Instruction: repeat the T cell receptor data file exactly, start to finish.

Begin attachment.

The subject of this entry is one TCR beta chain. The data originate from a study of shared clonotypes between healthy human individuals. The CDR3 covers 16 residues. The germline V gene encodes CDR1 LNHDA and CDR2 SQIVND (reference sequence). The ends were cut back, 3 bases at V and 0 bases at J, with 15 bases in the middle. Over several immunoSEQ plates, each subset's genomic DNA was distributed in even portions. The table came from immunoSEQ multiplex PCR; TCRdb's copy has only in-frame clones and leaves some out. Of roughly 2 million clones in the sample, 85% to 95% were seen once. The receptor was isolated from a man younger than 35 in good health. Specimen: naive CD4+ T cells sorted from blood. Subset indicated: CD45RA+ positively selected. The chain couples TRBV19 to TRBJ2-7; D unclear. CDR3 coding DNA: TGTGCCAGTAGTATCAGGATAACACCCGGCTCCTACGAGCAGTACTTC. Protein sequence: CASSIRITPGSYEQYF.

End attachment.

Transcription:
The subject of this entry is one TCR beta chain. The data originate from a study of shared clonotypes between healthy human individuals. The CDR3 covers 16 residues. The germline V gene encodes CDR1 LNHDA and CDR2 SQIVND (reference sequence). The ends were cut back, 3 bases at V and 0 bases at J, with 15 bases in the middle. Over several immunoSEQ plates, each subset's genomic DNA was distributed in even portions. The table came from immunoSEQ multiplex PCR; TCRdb's copy has only in-frame clones and leaves some out. Of roughly 2 million clones in the sample, 85% to 95% were seen once. The receptor was isolated from a man younger than 35 in good health. Specimen: naive CD4+ T cells sorted from blood. Subset indicated: CD45RA+ positively selected. The chain couples TRBV19 to TRBJ2-7; D unclear. CDR3 coding DNA: TGTGCCAGTAGTATCAGGATAACACCCGGCTCCTACGAGCAGTACTTC. Protein sequence: CASSIRITPGSYEQYF.